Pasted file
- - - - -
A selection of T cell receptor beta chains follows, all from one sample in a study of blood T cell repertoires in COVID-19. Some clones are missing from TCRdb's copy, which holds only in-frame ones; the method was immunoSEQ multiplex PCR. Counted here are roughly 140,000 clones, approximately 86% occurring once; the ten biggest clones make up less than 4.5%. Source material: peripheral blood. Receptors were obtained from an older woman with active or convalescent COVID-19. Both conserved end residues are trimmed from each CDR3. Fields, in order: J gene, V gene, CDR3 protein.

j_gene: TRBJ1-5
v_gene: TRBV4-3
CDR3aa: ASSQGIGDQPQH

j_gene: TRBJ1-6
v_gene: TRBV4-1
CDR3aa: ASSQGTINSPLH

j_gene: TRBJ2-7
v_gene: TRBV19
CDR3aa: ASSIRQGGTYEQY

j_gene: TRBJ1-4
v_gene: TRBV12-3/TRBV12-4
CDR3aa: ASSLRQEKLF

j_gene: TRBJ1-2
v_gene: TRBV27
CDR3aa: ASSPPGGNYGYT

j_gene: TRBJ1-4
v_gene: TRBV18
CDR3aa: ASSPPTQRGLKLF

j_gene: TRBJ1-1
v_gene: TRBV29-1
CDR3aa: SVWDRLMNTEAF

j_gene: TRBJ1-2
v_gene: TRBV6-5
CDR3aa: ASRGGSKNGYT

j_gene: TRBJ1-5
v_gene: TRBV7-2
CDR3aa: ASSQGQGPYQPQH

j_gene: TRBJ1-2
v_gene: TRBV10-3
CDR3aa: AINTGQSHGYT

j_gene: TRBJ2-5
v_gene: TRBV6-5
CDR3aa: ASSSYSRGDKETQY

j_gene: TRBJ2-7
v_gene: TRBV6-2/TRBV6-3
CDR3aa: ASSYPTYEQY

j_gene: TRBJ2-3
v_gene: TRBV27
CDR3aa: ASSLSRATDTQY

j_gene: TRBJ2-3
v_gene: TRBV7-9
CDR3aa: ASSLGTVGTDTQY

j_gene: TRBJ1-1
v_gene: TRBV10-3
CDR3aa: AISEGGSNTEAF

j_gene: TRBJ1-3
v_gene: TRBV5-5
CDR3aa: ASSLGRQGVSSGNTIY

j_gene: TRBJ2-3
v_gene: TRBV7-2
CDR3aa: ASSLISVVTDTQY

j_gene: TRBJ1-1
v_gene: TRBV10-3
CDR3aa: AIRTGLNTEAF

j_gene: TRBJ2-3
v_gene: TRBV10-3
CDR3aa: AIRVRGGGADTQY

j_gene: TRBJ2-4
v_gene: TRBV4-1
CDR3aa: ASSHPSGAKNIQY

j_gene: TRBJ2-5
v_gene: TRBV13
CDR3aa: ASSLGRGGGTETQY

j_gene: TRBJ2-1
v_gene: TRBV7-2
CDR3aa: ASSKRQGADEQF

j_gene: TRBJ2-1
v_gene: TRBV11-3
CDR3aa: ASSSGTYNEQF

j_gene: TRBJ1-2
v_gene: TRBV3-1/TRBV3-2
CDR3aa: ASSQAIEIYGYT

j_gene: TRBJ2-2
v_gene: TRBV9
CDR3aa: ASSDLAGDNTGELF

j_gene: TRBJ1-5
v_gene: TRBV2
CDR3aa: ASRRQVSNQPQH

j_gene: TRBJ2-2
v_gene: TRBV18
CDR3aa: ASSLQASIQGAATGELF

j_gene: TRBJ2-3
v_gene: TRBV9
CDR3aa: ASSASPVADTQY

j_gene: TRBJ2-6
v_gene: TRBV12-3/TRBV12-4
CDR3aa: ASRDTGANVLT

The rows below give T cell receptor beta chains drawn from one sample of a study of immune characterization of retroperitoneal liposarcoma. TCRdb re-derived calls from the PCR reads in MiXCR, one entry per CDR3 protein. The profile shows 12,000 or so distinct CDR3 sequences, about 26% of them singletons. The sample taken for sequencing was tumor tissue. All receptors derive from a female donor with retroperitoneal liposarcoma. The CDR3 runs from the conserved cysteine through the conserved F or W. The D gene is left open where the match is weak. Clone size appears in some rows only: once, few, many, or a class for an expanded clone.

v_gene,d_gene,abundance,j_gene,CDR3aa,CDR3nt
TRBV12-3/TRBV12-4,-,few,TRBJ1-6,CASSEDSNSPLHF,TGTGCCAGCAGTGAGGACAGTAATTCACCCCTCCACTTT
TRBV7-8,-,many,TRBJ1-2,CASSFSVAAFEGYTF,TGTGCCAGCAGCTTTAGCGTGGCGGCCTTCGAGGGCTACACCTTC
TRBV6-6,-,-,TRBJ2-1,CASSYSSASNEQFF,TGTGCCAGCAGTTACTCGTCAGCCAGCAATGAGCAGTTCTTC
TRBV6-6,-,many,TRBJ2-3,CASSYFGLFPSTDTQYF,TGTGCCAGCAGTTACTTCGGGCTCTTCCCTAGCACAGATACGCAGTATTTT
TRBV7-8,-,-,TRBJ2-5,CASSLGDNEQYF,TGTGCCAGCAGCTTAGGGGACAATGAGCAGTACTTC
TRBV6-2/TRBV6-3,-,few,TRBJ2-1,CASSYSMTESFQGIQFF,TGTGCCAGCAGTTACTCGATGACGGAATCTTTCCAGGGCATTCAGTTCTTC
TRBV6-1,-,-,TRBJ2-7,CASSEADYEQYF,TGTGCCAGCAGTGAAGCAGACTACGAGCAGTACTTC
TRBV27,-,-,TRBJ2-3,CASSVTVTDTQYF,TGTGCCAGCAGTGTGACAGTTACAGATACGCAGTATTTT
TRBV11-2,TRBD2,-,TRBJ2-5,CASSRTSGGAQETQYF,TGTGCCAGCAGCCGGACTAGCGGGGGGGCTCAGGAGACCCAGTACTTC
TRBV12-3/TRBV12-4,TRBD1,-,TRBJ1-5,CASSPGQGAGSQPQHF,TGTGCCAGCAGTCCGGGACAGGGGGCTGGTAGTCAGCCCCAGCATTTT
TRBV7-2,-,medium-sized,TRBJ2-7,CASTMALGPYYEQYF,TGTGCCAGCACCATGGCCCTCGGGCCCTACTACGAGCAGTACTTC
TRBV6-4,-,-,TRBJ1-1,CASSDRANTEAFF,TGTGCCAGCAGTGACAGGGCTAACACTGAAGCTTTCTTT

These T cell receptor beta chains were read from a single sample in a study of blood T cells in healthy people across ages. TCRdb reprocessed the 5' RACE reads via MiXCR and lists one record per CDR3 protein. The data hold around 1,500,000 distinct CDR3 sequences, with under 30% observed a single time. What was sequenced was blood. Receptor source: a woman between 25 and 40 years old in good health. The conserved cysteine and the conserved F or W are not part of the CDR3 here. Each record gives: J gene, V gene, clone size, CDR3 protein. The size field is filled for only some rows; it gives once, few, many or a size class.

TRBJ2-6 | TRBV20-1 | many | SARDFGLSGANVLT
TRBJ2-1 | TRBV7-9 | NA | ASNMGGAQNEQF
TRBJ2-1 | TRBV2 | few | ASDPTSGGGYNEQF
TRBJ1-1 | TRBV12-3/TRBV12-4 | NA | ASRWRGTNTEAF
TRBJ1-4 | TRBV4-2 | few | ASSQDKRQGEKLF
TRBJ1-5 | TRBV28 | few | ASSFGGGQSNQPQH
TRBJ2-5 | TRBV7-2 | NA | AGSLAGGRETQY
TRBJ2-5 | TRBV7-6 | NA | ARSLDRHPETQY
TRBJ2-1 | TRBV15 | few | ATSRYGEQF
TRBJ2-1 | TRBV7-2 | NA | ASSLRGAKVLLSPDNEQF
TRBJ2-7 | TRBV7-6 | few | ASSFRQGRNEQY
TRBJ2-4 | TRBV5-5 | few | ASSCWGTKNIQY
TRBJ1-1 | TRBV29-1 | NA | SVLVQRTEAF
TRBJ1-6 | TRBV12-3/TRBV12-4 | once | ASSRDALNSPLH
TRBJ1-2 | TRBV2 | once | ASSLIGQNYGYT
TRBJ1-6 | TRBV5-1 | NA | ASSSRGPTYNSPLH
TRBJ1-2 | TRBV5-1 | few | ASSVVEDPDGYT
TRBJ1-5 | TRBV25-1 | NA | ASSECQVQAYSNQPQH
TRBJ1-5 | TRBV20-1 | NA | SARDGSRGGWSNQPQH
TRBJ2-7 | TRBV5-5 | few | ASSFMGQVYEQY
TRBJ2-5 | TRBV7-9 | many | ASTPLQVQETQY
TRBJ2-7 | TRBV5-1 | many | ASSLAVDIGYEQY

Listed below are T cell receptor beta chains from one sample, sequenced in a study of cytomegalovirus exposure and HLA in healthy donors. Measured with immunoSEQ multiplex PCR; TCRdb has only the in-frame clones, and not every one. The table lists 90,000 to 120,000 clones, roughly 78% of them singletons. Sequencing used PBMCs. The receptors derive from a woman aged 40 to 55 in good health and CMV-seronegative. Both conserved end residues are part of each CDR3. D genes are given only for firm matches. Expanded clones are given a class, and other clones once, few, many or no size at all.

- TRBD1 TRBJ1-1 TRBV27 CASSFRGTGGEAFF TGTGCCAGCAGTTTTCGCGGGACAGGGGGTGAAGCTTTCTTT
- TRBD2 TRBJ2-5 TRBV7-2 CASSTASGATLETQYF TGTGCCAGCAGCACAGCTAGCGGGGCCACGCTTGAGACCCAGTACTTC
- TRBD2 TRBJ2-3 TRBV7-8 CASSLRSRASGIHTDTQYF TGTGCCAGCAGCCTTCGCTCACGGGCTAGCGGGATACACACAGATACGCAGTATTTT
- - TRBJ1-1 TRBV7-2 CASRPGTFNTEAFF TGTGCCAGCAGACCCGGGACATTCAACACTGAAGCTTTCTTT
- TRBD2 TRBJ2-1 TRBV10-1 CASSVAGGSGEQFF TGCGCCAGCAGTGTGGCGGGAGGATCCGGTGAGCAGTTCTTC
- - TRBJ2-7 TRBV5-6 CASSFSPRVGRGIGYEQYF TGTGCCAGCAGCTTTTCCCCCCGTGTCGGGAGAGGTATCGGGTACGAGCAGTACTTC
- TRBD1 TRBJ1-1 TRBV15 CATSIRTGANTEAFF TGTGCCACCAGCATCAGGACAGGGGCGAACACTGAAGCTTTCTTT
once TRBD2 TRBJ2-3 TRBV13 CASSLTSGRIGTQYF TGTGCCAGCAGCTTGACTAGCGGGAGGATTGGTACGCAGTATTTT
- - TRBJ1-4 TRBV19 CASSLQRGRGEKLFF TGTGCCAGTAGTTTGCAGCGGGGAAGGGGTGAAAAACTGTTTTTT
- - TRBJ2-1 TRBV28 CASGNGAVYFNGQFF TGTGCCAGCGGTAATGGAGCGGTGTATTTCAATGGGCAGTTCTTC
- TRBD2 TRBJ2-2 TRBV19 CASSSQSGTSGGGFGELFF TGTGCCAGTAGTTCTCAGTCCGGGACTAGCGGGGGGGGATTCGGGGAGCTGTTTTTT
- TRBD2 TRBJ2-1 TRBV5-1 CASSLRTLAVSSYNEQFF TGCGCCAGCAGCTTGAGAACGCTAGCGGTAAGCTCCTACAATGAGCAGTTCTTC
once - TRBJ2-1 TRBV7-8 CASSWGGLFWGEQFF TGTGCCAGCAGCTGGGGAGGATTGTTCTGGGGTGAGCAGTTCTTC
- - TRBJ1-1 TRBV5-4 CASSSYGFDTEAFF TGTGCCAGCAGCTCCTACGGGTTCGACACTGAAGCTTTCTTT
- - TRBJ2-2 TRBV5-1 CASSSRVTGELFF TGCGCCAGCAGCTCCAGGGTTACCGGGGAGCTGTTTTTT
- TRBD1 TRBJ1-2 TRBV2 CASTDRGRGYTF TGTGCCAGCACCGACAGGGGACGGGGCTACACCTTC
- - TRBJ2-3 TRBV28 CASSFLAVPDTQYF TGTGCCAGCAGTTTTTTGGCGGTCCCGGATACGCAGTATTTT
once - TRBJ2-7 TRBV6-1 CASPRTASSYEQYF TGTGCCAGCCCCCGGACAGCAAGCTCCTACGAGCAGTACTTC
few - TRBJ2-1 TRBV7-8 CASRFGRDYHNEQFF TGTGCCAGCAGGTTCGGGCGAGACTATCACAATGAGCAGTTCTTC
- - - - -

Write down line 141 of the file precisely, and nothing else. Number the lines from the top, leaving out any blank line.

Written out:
- - TRBJ2-2 TRBV5-1 CASSSRVTGELFF TGCGCCAGCAGCTCCAGGGTTACCGGGGAGCTGTTTTTT